:$y\_j\; <\; x\_i\; <\; y\_\; <\; x\_\; <\; y\_.$
(We may assume that all the inequalities are strict because otherwise we are in the previous case by our assumption on the length of .) This can happen at most times.
To handle this case, we will estimate the difference between the Riemann sum and the Darboux sum by subdividing the partition at . The term in the Riemann sum splits into two terms:
:$f\backslash left(t\_i\backslash right)\backslash left(x\_-x\_i\backslash right)\; =\; f\backslash left(t\_i\backslash right)\backslash left(x\_-y\_\backslash right)+f\backslash left(t\_i\backslash right)\backslash left(y\_-x\_i\backslash right).$
Suppose, without loss of generality, that . Then
:$m\_j\; <\; f(t\_i)\; <\; M\_j,$
so this term is bounded by the corresponding term in the Darboux sum for . To bound the other term, notice that
:$x\_-y\_\; <\; \backslash delta\; <\; \backslash frac,$
It follows that, for some (indeed any) ,
:$\backslash left,\; f\backslash left(t\_i\backslash right)-f\backslash left(t\_i^*\backslash right)\backslash \backslash left(x\_-y\_\backslash right)\; <\; \backslash frac.$
Since this happens at most times, the distance between the Riemann sum and a Darboux sum is at most . Therefore, the distance between the Riemann sum and is at most .
Examples

Let $f:;\; href="/html/ALL/s/,1.html"\; ;"title=",1">,1$ be the function which takes the value 1 at every point. Any Riemann sum of on will have the value 1, therefore the Riemann integral of on is 1. Let $I\_:;\; href="/html/ALL/s/,1.html"\; ;"title=",1">,1$ be theindicator function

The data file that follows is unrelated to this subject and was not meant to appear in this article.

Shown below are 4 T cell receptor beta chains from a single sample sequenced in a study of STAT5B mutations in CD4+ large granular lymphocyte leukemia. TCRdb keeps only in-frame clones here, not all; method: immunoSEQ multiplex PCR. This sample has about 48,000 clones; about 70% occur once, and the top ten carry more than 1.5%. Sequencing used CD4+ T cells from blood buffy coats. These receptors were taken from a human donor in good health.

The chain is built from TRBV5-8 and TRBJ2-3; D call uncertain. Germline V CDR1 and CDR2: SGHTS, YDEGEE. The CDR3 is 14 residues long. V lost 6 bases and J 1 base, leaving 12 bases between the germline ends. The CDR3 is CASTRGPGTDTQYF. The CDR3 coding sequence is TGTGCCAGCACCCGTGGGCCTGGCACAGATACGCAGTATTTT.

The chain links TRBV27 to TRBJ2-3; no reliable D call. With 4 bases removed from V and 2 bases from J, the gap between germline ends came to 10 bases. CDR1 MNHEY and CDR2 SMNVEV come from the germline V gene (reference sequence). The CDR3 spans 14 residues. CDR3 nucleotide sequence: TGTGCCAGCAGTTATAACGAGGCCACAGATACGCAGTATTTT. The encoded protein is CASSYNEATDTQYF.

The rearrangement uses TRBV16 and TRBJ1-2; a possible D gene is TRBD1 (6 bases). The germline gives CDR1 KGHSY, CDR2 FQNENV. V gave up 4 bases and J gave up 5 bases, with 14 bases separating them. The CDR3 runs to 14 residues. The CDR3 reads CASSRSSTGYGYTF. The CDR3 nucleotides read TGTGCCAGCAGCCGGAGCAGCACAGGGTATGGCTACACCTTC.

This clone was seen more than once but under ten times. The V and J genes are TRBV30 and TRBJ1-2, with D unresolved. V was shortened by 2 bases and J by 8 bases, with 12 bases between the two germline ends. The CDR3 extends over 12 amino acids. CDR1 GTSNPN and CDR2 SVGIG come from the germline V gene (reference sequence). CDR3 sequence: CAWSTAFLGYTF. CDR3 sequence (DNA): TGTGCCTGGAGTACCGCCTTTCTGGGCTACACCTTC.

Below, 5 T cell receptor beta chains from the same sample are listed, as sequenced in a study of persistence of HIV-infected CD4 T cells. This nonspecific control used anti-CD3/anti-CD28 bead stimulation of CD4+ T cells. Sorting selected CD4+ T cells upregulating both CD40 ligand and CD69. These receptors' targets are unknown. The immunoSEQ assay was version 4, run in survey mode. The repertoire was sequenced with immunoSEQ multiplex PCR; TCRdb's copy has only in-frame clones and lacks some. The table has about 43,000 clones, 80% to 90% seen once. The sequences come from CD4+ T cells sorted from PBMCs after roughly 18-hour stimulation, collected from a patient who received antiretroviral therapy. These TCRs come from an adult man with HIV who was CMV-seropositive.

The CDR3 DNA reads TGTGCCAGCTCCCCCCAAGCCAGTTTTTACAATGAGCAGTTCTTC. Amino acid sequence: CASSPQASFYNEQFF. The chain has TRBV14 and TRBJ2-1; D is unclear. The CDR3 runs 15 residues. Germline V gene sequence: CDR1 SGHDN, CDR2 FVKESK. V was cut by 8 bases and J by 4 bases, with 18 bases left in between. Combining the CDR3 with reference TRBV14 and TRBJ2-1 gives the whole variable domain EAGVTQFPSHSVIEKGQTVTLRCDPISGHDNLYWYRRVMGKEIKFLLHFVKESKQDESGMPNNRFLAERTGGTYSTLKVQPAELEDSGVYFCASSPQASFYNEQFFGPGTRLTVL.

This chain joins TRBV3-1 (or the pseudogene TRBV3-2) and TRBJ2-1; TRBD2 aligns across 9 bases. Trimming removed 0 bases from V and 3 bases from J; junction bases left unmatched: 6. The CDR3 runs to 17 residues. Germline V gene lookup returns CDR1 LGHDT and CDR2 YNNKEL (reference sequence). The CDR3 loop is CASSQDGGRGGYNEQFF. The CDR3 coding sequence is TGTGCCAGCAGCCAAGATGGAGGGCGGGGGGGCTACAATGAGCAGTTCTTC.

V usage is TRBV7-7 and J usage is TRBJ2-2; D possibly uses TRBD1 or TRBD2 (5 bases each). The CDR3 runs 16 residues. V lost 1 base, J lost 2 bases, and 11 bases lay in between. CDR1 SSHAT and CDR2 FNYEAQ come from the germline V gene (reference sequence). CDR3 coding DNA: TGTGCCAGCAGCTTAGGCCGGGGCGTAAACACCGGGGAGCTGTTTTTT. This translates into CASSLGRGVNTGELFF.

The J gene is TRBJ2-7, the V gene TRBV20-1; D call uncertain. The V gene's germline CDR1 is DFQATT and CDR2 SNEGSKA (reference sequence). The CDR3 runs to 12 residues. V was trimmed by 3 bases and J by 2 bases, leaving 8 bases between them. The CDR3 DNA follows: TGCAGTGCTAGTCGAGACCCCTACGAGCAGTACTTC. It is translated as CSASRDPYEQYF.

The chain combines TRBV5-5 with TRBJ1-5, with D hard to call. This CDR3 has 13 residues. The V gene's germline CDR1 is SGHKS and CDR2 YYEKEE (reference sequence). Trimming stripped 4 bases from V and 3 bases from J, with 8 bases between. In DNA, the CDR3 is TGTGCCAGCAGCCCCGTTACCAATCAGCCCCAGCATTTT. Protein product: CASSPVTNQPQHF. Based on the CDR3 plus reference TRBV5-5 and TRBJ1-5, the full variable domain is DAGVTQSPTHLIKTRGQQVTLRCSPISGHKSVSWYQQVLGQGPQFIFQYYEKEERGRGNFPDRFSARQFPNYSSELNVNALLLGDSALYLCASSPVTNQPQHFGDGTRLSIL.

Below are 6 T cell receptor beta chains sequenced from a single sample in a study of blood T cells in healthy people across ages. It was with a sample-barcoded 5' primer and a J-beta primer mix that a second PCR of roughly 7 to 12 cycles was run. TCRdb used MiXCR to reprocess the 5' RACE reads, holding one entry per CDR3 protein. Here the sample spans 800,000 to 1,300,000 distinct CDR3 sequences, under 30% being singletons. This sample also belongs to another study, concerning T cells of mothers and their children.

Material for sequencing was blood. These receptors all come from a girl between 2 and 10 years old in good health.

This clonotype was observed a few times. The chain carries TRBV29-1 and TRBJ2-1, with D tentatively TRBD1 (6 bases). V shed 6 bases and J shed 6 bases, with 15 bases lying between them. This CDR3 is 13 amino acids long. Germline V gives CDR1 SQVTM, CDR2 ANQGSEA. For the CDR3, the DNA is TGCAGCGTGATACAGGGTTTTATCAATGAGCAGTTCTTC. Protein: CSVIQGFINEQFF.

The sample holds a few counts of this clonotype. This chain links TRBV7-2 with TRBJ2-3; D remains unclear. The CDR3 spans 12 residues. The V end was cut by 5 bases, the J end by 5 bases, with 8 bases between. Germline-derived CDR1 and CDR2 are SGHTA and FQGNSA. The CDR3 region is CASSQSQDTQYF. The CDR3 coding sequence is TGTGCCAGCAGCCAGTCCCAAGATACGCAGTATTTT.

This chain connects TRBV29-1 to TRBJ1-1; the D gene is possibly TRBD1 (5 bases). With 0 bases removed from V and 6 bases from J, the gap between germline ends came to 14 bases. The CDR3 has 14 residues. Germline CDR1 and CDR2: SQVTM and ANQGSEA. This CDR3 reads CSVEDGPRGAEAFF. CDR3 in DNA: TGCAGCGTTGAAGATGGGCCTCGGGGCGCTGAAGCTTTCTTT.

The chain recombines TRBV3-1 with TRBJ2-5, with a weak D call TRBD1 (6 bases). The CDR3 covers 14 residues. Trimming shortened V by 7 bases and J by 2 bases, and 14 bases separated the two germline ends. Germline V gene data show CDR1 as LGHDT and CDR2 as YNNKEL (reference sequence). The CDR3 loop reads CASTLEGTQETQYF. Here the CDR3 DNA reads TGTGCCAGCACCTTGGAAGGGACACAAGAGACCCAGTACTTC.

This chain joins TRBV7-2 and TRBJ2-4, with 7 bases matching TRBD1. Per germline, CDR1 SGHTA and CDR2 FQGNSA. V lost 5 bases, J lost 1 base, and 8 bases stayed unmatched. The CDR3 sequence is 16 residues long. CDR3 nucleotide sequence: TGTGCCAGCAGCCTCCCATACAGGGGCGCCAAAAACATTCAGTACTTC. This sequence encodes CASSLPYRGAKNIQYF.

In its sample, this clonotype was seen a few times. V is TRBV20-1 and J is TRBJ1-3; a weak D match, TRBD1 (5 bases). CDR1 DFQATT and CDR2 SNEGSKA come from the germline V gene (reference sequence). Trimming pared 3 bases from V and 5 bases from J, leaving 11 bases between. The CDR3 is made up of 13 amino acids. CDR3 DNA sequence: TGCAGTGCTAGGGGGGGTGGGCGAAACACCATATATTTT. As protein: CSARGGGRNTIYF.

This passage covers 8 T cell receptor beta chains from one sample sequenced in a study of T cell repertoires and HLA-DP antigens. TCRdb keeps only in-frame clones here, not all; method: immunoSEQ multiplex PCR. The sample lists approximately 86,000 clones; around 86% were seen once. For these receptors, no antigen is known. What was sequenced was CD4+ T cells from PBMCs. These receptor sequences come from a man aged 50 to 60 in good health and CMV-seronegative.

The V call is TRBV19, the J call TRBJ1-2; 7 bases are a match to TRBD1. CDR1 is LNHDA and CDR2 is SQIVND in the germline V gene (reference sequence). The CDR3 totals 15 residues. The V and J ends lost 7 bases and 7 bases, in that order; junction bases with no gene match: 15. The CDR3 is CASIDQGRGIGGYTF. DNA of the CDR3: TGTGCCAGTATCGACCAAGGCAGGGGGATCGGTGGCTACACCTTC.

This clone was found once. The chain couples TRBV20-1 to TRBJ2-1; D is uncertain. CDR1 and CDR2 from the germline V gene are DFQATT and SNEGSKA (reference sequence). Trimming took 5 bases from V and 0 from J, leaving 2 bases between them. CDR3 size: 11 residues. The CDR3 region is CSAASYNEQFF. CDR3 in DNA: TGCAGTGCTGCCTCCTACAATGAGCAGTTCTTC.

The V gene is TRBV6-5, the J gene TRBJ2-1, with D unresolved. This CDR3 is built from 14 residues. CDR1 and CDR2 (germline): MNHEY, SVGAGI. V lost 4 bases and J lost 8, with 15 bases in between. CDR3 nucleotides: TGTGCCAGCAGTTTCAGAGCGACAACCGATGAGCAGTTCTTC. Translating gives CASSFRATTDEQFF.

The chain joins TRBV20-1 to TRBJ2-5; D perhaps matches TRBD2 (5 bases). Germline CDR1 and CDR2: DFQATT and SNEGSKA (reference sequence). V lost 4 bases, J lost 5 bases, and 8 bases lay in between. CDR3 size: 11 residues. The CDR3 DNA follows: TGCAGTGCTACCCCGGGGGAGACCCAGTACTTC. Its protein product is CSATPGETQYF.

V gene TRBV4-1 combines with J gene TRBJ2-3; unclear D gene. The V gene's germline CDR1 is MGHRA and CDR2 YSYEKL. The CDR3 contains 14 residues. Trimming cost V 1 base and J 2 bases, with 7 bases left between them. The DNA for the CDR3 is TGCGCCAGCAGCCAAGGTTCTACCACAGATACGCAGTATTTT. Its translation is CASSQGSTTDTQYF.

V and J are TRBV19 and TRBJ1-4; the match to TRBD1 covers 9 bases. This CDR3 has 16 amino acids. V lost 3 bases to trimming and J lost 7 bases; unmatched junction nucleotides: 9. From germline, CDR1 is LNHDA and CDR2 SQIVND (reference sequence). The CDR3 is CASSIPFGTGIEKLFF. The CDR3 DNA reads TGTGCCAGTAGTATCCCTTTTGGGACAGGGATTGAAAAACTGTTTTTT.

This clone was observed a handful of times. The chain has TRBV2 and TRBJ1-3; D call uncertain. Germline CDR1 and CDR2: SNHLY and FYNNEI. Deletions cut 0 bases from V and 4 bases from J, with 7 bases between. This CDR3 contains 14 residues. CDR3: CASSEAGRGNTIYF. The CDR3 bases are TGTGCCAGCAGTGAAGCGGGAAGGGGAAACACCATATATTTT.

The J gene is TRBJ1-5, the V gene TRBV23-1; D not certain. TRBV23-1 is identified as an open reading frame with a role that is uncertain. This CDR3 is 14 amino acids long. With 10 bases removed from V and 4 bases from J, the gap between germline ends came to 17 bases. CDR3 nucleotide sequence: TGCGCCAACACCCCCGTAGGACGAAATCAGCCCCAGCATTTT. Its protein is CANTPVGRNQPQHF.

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of the rational numbers in ; that is, $I\_$ takes the value 1 on rational numbers and 0 on irrational numbers. This function does not have a Riemann integral. To prove this, we will show how to construct tagged partitions whose Riemann sums get arbitrarily close to both zero and one.
To start, let and be a tagged partition (each is between and ). Choose . The have already been chosen, and we can't change the value of at those points. But if we cut the partition into tiny pieces around each , we can minimize the effect of the . Then, by carefully choosing the new tags, we can make the value of the Riemann sum turn out to be within of either zero or one.
Our first step is to cut up the partition. There are of the , and we want their total effect to be less than . If we confine each of them to an interval of length less than , then the contribution of each to the Riemann sum will be at least and at most . This makes the total sum at least zero and at most . So let be a positive number less than . If it happens that two of the are within of each other, choose smaller. If it happens that some is within of some , and is not equal to , choose smaller. Since there are only finitely many and , we can always choose sufficiently small.